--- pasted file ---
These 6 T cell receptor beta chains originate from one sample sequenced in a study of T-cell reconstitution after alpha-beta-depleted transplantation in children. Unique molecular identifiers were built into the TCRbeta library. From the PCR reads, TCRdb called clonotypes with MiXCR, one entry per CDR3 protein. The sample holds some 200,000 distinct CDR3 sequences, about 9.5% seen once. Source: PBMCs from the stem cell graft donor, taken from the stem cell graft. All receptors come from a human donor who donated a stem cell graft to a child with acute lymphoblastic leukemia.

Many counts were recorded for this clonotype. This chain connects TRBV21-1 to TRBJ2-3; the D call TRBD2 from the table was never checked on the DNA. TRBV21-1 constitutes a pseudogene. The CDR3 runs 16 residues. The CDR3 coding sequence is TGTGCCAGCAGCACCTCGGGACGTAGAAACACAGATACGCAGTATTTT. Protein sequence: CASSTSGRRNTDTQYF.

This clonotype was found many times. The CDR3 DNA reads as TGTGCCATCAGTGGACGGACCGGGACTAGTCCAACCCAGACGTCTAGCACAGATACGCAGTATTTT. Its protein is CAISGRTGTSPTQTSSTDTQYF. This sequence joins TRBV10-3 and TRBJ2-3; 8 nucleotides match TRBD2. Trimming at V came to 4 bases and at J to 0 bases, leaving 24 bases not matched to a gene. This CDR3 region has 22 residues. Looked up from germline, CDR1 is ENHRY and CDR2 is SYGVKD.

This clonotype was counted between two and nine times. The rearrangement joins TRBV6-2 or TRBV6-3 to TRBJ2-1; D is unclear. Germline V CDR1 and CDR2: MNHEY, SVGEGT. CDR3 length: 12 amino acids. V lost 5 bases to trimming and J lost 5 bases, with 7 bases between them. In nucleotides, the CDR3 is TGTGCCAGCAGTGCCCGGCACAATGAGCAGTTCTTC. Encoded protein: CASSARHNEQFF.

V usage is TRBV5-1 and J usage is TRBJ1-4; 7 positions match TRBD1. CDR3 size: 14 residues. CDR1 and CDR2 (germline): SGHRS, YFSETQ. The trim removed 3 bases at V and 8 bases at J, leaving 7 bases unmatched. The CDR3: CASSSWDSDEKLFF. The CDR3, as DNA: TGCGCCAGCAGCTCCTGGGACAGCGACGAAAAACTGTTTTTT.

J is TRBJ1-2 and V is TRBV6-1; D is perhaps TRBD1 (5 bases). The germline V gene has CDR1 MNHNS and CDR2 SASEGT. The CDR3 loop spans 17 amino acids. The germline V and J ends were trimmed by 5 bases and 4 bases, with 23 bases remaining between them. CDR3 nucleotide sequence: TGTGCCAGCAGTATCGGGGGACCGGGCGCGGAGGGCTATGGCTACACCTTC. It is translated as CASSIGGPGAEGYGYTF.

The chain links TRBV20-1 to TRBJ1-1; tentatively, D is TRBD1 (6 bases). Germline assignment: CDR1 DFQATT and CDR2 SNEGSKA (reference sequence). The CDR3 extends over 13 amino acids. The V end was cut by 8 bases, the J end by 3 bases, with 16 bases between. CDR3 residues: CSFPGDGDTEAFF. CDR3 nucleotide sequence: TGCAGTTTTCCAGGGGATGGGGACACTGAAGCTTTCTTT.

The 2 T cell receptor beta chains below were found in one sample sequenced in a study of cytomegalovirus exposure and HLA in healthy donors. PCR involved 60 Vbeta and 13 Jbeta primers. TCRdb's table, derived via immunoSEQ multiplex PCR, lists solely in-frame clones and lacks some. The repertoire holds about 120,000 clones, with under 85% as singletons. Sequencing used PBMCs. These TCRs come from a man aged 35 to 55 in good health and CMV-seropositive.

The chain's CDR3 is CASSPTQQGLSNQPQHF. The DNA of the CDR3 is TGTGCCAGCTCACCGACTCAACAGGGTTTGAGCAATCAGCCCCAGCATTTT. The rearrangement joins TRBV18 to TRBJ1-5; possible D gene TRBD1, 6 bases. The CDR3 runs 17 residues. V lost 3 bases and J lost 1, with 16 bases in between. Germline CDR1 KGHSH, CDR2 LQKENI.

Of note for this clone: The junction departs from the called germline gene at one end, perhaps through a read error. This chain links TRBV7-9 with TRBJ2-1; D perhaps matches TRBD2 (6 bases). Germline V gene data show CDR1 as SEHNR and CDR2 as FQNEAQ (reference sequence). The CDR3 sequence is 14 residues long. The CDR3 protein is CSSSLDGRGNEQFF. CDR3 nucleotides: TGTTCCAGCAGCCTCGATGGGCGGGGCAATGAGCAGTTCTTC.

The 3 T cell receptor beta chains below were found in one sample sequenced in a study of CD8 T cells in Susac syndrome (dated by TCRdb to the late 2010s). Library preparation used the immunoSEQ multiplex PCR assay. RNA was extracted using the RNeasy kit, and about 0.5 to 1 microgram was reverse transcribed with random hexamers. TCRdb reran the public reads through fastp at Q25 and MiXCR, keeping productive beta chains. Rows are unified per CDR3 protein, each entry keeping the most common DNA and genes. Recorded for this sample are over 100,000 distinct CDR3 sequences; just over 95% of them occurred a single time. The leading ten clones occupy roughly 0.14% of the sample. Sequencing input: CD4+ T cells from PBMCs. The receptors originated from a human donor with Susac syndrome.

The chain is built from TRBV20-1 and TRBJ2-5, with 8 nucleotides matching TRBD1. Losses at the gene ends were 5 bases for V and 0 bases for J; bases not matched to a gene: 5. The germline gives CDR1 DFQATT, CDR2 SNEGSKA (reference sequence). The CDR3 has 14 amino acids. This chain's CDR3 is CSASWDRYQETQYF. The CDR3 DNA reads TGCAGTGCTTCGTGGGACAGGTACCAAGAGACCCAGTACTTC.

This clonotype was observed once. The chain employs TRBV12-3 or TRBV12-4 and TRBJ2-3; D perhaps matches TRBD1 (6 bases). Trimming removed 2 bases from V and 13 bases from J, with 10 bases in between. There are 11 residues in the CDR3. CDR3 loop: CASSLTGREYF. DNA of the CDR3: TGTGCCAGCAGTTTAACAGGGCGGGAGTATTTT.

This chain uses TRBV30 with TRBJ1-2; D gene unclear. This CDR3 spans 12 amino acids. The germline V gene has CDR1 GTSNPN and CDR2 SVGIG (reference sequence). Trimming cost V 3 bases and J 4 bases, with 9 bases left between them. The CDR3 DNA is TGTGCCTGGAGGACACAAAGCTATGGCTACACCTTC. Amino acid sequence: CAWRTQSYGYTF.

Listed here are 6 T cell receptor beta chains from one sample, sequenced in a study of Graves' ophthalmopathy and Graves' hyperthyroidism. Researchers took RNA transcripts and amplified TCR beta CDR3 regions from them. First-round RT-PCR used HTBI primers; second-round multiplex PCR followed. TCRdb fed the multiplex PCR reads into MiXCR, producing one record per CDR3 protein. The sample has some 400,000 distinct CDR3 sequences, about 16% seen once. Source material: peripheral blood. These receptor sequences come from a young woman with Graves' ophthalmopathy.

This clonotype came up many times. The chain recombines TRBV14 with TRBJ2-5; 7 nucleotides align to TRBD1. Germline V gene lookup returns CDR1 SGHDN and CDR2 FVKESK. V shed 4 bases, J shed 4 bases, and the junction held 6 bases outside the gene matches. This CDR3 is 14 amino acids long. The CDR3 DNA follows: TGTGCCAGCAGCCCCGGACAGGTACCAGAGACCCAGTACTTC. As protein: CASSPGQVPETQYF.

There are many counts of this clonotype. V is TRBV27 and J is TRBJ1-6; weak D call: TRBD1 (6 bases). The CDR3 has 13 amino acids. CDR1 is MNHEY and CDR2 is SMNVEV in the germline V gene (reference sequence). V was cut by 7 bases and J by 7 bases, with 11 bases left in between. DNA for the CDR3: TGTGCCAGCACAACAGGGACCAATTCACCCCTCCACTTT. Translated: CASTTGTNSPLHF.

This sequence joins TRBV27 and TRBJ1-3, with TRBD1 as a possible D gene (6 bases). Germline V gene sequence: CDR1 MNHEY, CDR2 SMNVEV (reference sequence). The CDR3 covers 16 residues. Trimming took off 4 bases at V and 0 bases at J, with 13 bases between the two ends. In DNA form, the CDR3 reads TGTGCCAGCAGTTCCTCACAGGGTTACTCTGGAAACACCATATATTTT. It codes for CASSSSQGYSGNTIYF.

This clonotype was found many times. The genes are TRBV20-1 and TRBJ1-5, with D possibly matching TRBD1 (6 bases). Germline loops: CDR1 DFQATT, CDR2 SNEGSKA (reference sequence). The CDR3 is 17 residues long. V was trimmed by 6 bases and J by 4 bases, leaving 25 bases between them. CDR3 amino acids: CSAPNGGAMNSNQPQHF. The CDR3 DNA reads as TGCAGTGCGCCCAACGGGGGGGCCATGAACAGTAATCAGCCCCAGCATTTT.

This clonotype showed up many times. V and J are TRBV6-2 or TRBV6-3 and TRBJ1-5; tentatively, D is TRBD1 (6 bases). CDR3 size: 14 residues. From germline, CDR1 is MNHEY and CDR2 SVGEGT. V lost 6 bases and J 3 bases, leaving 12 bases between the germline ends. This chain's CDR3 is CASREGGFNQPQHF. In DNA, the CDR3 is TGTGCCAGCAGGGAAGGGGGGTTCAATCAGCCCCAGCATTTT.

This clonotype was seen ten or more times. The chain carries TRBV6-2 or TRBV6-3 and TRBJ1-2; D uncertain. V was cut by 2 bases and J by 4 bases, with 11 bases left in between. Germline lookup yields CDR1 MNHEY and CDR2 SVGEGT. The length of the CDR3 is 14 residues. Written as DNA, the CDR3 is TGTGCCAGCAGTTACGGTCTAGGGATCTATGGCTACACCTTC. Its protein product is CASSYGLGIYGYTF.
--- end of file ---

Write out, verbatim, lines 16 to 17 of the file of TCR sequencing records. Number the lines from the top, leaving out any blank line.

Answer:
This clonotype came up many times. The chain recombines TRBV14 with TRBJ2-5; 7 nucleotides align to TRBD1. Germline V gene lookup returns CDR1 SGHDN and CDR2 FVKESK. V shed 4 bases, J shed 4 bases, and the junction held 6 bases outside the gene matches. This CDR3 is 14 amino acids long. The CDR3 DNA follows: TGTGCCAGCAGCCCCGGACAGGTACCAGAGACCCAGTACTTC. As protein: CASSPGQVPETQYF.

There are many counts of this clonotype. V is TRBV27 and J is TRBJ1-6; weak D call: TRBD1 (6 bases). The CDR3 has 13 amino acids. CDR1 is MNHEY and CDR2 is SMNVEV in the germline V gene (reference sequence). V was cut by 7 bases and J by 7 bases, with 11 bases left in between. DNA for the CDR3: TGTGCCAGCACAACAGGGACCAATTCACCCCTCCACTTT. Translated: CASTTGTNSPLHF.